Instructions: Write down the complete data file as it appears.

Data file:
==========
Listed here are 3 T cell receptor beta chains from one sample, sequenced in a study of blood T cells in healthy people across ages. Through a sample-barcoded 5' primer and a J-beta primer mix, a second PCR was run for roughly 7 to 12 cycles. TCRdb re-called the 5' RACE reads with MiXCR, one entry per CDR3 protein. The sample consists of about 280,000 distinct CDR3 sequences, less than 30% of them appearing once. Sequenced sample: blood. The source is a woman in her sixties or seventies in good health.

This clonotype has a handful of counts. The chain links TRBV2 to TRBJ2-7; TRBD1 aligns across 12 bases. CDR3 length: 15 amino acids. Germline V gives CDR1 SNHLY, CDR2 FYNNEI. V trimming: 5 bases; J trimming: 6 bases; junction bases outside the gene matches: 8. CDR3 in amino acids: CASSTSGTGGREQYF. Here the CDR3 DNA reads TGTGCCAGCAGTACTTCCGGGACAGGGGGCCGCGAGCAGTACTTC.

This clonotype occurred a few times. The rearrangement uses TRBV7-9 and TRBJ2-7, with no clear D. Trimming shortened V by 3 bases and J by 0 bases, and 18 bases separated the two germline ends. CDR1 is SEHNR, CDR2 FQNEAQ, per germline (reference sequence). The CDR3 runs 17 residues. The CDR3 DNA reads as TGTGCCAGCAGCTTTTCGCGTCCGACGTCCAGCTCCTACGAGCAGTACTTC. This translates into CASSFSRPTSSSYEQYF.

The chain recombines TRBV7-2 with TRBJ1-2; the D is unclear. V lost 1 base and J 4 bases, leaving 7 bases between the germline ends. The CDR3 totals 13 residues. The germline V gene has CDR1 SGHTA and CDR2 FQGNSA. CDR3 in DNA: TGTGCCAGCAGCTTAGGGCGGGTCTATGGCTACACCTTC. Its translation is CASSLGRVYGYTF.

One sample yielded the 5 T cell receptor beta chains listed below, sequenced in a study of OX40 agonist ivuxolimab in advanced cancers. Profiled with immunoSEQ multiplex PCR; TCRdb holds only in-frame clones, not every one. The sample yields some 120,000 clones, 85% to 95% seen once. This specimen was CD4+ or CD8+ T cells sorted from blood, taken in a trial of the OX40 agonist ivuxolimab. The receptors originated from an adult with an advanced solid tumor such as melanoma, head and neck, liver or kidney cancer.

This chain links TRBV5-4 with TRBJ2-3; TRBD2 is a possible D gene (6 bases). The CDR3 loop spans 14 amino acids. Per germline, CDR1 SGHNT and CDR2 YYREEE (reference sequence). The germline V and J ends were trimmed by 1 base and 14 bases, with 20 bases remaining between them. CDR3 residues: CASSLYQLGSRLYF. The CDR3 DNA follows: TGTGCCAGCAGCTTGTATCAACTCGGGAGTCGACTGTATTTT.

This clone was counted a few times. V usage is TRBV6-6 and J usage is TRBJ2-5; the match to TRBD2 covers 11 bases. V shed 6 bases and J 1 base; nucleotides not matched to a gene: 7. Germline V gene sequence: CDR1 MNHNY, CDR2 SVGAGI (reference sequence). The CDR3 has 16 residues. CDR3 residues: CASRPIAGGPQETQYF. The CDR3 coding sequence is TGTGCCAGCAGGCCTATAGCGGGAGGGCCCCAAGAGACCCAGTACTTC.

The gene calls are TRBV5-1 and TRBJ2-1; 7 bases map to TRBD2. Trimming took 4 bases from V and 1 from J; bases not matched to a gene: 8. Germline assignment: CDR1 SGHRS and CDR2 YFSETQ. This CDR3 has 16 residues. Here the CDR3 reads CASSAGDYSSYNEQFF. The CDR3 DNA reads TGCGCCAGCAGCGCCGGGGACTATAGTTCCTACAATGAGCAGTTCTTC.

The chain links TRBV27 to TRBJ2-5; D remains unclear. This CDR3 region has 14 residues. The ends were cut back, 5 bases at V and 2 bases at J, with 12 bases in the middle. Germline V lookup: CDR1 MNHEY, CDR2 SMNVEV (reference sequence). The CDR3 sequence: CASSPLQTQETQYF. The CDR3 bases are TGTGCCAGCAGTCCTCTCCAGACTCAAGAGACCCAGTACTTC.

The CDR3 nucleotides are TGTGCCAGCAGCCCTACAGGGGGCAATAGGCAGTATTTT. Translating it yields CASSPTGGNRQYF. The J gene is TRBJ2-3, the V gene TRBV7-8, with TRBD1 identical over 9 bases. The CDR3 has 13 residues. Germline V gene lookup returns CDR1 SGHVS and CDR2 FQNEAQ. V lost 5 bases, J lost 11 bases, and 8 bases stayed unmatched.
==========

Listed here are 3 T cell receptor beta chains from one sample, sequenced in a study of blood T cells in healthy people across ages. Through a sample-barcoded 5' primer and a J-beta primer mix, a second PCR was run for roughly 7 to 12 cycles. TCRdb re-called the 5' RACE reads with MiXCR, one entry per CDR3 protein. The sample consists of about 280,000 distinct CDR3 sequences, less than 30% of them appearing once. Sequenced sample: blood. The source is a woman in her sixties or seventies in good health.

This clonotype has a handful of counts. The chain links TRBV2 to TRBJ2-7; TRBD1 aligns across 12 bases. CDR3 length: 15 amino acids. Germline V gives CDR1 SNHLY, CDR2 FYNNEI. V trimming: 5 bases; J trimming: 6 bases; junction bases outside the gene matches: 8. CDR3 in amino acids: CASSTSGTGGREQYF. Here the CDR3 DNA reads TGTGCCAGCAGTACTTCCGGGACAGGGGGCCGCGAGCAGTACTTC.

This clonotype occurred a few times. The rearrangement uses TRBV7-9 and TRBJ2-7, with no clear D. Trimming shortened V by 3 bases and J by 0 bases, and 18 bases separated the two germline ends. CDR1 is SEHNR, CDR2 FQNEAQ, per germline (reference sequence). The CDR3 runs 17 residues. The CDR3 DNA reads as TGTGCCAGCAGCTTTTCGCGTCCGACGTCCAGCTCCTACGAGCAGTACTTC. This translates into CASSFSRPTSSSYEQYF.

The chain recombines TRBV7-2 with TRBJ1-2; the D is unclear. V lost 1 base and J 4 bases, leaving 7 bases between the germline ends. The CDR3 totals 13 residues. The germline V gene has CDR1 SGHTA and CDR2 FQGNSA. CDR3 in DNA: TGTGCCAGCAGCTTAGGGCGGGTCTATGGCTACACCTTC. Its translation is CASSLGRVYGYTF.

One sample yielded the 5 T cell receptor beta chains listed below, sequenced in a study of OX40 agonist ivuxolimab in advanced cancers. Profiled with immunoSEQ multiplex PCR; TCRdb holds only in-frame clones, not every one. The sample yields some 120,000 clones, 85% to 95% seen once. This specimen was CD4+ or CD8+ T cells sorted from blood, taken in a trial of the OX40 agonist ivuxolimab. The receptors originated from an adult with an advanced solid tumor such as melanoma, head and neck, liver or kidney cancer.

This chain links TRBV5-4 with TRBJ2-3; TRBD2 is a possible D gene (6 bases). The CDR3 loop spans 14 amino acids. Per germline, CDR1 SGHNT and CDR2 YYREEE (reference sequence). The germline V and J ends were trimmed by 1 base and 14 bases, with 20 bases remaining between them. CDR3 residues: CASSLYQLGSRLYF. The CDR3 DNA follows: TGTGCCAGCAGCTTGTATCAACTCGGGAGTCGACTGTATTTT.

This clone was counted a few times. V usage is TRBV6-6 and J usage is TRBJ2-5; the match to TRBD2 covers 11 bases. V shed 6 bases and J 1 base; nucleotides not matched to a gene: 7. Germline V gene sequence: CDR1 MNHNY, CDR2 SVGAGI (reference sequence). The CDR3 has 16 residues. CDR3 residues: CASRPIAGGPQETQYF. The CDR3 coding sequence is TGTGCCAGCAGGCCTATAGCGGGAGGGCCCCAAGAGACCCAGTACTTC.

The gene calls are TRBV5-1 and TRBJ2-1; 7 bases map to TRBD2. Trimming took 4 bases from V and 1 from J; bases not matched to a gene: 8. Germline assignment: CDR1 SGHRS and CDR2 YFSETQ. This CDR3 has 16 residues. Here the CDR3 reads CASSAGDYSSYNEQFF. The CDR3 DNA reads TGCGCCAGCAGCGCCGGGGACTATAGTTCCTACAATGAGCAGTTCTTC.

The chain links TRBV27 to TRBJ2-5; D remains unclear. This CDR3 region has 14 residues. The ends were cut back, 5 bases at V and 2 bases at J, with 12 bases in the middle. Germline V lookup: CDR1 MNHEY, CDR2 SMNVEV (reference sequence). The CDR3 sequence: CASSPLQTQETQYF. The CDR3 bases are TGTGCCAGCAGTCCTCTCCAGACTCAAGAGACCCAGTACTTC.

The CDR3 nucleotides are TGTGCCAGCAGCCCTACAGGGGGCAATAGGCAGTATTTT. Translating it yields CASSPTGGNRQYF. The J gene is TRBJ2-3, the V gene TRBV7-8, with TRBD1 identical over 9 bases. The CDR3 has 13 residues. Germline V gene lookup returns CDR1 SGHVS and CDR2 FQNEAQ. V lost 5 bases, J lost 11 bases, and 8 bases stayed unmatched.